Because I know what happens, is you inherit a lot of these people who also work for people who didn't say no, and then they come work for you. And let's say you're working with me. You're in one of my programs and you're practicing accountability. You're working on holding people more accountable, on giving better feedback, on being more clear in your direction and your expectations and Joe, who you've hired, has really never worked in an environment... That's a drag for you.

Because now joe is gonna think you're the mean boss. Because you're saying no. You're saying this needs to be better. We're not telling you everything's great with our smile. We're telling you things need to be better, or this job is a no. It's a drag to be that boss. But I do believe if we all could promise to start to say just one more no, we really mean, I really do think it could change the planet.

It takes courage to say no. And it isn't so much courage about what happens externally that I think matters. It's about you knowing that you're going to feel guilt. You're going to feel disappointment. You might feel left out. You might feel shame. You might feel mean, unkind. I think it takes courage to be willing to feel those feelings and know that those aren't who you are, but you're practicing becoming more clear.

Great bosses say no, because not everything's a yes. And I know that sounds so rudimentary and simple, but it's true. Great bosses say no, because no's are like the bumpers on a bowling lane. When you're learning, no's keep people where they need to be. They keep people focused on what they need to be focused on.

And the truth is most of us like to know how to win. And if I'm working for you and you're really clear, all this part of the lane is 100 percent yes. Stick with the lane right here. If you go over here, it's a no, you're going to hit the bumper. I feel so much safer. I know how to win.

And one of the last things I'll say about it, and I'm speaking from my personal experience. I have worked for leaders who said no, who were mean at their no. They were mean, and the reason they were mean at their no is because they did it out of emotional immaturity. It was a reaction, not a response. It was out of their thoughts and emotions, either about me, or the work, or the circumstance. It didn't have anything to do with the actual request. So it can make me be afraid to say no. And it was for a long time. That was an issue because I didn't want people to think I was like them.

I've also worked for bosses who never said no. They said yes. Everybody walked in the room. "Oh, sounds great. Oh, that sounds great. That sounds good." Nobody knew what the hell they were doing. The environment, the culture, was a hot mess. Why? Everything was a yes. No expectations that were clear. No clear direction. No bumpers.

Then I've worked for leaders who were really good with their no, it was a, "No. And here's why." It was a, "Not right now, but I'll let you know." It was a, "That's a really lovely request. Thank you. I can't make it." And it was honest. And the leaders who I got no from, and I knew they meant it, and I knew it came from a clean place, those are the leaders that I still, to this day, trust more than anyone. Because they're honest.

It meant more when I got a yes. And I thought more when I got a no. I think when people get mean no's, nasty no's, emotionally immature no's, they don't absorb any of the reason. All they do is they go find someone else to talk to about it and blame you for how they feel. And the people who get yes from the leader, it's almost the same thing. There's no respect for the leader because you say yes to everybody.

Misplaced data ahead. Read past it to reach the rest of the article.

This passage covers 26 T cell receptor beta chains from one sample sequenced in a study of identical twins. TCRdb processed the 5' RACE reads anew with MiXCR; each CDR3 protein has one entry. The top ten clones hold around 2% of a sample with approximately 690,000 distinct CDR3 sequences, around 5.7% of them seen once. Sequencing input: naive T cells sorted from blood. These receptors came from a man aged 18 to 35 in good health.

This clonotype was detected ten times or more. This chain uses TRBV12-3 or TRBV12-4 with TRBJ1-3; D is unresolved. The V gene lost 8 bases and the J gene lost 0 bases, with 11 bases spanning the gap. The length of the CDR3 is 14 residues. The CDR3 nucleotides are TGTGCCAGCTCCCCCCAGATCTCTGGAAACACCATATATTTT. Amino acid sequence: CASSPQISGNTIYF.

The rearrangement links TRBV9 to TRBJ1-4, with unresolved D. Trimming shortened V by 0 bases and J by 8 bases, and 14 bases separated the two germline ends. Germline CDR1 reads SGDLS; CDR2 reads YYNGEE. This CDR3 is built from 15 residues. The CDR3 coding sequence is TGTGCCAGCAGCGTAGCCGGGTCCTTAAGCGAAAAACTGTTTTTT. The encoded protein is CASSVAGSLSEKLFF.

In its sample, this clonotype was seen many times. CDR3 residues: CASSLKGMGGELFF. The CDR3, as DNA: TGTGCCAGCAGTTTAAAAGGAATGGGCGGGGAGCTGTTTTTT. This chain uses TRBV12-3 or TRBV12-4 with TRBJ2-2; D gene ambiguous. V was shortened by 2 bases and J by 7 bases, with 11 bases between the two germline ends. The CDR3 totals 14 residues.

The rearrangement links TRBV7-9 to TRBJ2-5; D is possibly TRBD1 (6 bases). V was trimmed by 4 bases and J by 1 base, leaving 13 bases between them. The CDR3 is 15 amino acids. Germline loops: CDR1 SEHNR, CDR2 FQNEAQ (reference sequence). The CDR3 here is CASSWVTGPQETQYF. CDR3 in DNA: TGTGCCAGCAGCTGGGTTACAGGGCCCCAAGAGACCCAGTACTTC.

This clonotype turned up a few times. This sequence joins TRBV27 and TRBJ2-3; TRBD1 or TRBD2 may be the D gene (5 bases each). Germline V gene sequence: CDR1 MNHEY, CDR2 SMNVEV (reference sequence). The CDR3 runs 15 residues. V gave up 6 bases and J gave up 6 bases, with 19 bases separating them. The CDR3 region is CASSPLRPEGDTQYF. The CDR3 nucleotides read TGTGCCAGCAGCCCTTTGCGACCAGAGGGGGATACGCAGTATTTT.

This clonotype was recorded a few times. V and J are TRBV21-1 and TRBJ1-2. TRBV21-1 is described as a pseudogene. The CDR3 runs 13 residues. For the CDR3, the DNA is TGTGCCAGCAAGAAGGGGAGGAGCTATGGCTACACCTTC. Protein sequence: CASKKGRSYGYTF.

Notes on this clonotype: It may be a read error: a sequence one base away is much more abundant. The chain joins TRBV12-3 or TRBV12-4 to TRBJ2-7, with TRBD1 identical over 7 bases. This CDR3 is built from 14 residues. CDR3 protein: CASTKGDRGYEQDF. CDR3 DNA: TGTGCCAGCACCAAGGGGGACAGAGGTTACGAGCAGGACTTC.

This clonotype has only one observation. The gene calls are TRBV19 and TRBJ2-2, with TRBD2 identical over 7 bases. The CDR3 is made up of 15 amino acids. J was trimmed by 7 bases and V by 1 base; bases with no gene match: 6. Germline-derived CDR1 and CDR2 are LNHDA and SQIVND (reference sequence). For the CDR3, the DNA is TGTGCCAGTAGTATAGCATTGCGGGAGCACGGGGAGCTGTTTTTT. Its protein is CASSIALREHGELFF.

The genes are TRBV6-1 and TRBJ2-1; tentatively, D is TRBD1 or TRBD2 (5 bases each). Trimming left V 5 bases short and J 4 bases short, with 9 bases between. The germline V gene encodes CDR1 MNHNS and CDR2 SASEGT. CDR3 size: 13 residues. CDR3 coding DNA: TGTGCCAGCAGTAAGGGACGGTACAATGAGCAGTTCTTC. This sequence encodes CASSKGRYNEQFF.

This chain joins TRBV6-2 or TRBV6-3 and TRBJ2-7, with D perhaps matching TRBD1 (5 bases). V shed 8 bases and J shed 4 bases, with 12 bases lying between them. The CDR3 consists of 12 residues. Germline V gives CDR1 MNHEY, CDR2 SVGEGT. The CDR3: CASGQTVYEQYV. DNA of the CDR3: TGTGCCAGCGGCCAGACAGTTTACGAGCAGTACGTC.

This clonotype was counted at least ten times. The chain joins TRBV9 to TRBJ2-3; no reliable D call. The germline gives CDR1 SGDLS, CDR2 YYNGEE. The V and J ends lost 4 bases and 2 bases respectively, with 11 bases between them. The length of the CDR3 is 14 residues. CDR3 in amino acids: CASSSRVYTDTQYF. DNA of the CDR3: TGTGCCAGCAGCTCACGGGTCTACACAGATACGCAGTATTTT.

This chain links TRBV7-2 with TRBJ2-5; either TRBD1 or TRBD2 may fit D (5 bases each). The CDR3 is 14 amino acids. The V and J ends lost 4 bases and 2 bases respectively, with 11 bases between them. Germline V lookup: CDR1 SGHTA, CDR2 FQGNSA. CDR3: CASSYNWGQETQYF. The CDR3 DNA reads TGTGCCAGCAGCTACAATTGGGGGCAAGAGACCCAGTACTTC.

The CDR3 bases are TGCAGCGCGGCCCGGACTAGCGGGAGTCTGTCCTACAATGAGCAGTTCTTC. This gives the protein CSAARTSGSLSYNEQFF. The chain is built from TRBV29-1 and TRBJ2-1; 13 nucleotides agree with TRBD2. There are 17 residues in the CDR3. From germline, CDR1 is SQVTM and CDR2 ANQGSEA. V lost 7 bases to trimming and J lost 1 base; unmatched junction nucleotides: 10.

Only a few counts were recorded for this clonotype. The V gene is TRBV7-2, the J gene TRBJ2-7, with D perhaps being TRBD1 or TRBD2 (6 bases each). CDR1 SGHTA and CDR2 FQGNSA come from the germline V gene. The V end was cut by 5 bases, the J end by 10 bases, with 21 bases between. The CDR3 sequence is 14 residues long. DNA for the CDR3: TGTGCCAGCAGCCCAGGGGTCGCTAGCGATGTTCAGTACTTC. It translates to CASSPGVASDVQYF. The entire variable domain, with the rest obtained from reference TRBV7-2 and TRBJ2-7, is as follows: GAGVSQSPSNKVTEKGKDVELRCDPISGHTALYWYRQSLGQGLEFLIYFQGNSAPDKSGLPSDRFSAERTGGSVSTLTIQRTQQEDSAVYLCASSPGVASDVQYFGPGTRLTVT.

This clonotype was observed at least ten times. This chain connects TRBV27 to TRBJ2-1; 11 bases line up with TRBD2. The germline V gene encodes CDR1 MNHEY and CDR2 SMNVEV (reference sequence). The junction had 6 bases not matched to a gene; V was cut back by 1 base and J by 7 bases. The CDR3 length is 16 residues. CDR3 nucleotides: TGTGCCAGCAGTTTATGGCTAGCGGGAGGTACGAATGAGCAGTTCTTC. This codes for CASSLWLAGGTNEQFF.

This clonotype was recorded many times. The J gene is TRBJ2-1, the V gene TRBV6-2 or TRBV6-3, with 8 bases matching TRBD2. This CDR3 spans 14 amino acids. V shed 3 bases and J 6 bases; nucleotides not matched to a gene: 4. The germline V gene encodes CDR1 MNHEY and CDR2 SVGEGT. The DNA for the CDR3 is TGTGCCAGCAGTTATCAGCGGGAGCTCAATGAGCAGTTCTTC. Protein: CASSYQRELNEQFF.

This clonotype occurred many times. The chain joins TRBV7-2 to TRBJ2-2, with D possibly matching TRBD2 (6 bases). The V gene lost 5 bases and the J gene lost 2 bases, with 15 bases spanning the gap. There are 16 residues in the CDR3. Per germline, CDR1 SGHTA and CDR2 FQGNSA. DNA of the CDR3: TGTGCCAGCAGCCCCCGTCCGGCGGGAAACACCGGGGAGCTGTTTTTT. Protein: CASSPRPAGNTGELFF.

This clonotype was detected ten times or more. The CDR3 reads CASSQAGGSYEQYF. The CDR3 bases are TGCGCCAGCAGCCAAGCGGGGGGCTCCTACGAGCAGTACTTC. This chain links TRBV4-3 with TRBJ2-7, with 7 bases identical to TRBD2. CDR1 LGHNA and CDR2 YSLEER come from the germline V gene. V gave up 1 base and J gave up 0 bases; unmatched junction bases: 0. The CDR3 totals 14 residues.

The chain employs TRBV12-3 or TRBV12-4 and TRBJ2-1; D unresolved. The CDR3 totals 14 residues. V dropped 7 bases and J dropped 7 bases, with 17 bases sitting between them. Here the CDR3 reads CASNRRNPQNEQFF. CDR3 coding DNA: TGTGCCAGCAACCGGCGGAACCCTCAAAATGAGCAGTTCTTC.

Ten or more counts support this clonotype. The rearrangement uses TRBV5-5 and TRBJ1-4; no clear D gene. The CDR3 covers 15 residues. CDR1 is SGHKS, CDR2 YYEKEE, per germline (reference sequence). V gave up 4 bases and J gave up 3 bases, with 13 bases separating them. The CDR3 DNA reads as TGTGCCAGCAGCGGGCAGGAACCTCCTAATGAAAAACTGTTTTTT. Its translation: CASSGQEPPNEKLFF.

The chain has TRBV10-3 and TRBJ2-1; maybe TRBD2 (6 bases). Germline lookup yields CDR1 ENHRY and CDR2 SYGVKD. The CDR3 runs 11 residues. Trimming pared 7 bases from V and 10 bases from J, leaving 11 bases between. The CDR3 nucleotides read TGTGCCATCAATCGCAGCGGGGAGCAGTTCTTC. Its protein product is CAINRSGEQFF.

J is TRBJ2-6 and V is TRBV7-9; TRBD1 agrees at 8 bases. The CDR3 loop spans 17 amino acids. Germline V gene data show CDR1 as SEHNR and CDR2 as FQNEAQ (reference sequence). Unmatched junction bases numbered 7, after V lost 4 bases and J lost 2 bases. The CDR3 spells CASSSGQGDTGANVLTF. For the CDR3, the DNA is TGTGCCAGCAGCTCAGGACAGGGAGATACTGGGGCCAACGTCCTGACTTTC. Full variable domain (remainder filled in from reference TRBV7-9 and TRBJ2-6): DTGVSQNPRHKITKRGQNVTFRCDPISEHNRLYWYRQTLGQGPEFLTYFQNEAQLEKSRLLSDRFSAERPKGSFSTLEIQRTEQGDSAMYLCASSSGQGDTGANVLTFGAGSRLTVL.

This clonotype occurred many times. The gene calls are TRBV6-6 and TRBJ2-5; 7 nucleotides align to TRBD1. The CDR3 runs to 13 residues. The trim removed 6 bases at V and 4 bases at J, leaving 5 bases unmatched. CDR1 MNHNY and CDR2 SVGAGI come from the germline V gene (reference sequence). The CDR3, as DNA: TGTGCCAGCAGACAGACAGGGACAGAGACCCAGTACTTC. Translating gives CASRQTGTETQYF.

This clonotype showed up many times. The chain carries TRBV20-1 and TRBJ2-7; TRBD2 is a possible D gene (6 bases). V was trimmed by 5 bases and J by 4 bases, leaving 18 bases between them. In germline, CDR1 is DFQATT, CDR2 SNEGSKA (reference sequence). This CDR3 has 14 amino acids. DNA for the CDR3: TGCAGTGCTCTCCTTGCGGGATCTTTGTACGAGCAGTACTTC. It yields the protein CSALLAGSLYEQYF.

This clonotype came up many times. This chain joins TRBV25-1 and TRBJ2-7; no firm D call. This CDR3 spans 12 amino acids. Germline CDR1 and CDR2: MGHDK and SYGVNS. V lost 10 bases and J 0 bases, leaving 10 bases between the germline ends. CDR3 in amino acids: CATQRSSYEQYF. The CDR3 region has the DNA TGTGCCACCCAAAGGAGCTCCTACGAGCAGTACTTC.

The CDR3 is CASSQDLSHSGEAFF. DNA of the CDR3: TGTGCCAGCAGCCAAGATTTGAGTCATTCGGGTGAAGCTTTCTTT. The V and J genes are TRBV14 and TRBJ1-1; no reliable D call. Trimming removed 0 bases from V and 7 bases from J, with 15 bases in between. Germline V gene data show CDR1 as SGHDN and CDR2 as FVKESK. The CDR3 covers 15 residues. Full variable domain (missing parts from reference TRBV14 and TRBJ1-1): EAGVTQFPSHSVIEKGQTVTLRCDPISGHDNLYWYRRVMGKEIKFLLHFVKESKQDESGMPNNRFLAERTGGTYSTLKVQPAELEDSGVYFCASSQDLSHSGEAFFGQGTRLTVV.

And oftentimes people who say yes all the time, they don't actually show up. They don't deliver. They don't provide the resources. They tend to be the flakiest friends because they say yes to everything, right? I know you know who I'm talking about. So you stop eventually inviting them, right?

The leaders who can say no, who can be deliberate in how they say no, who are very thoughtful and consistent, that's a leader people want to work for. And I will tell you, I'll take that one step further. That's a leader that professional, accountable, self aware people want to work for. And those are the people I want on my team anyway.

So if I say no, And someone gets their panties in a wad. What am I supposed to say there? Something's out of joint, right? What is it? There's expressions there. Then they're probably not my people. Because I know I'm very unemotional in the way that I say no. I know that I think about it.

So if there's a really, really derogatory response to me. I understand, but I may not be their person because I'm going to say no, and I'm not going to change that. And the older I get, the clearer I get at that, especially now more in my personal life. Women are too committed to living to make other people happy. And I really want you to think about whether that's actually happening when you say yes all the time.

Because I know the one person who's not happy is you. You're frazzled. You're overwhelmed. And likely getting a little resentful of the people you keep saying yes to. So this week, say no. Say, "No thank you."

Say, "Oh, that's such a really good idea, but right now it's not a good time."

Say, "Hey, I know that we've talked a few times about you being late. I want to let you know. But going forward, if that happens again, we're going to start documenting your performance."

Say, "Hey, I know that you asked if you could be late tomorrow. Unfortunately, no, the answer's no." "I know that you want to take vacation in three weeks, but we've had four other requests. So the answer's no."

Say no. And watch what happens. Watch all the story that you bring into that. But I do believe that being able to say yes exuberantly, and no equally powerfully is a superpower. And that's you living into your true self. So what do you think? Do great bosses say no? Think about it. Let me know. Thanks for tuning in.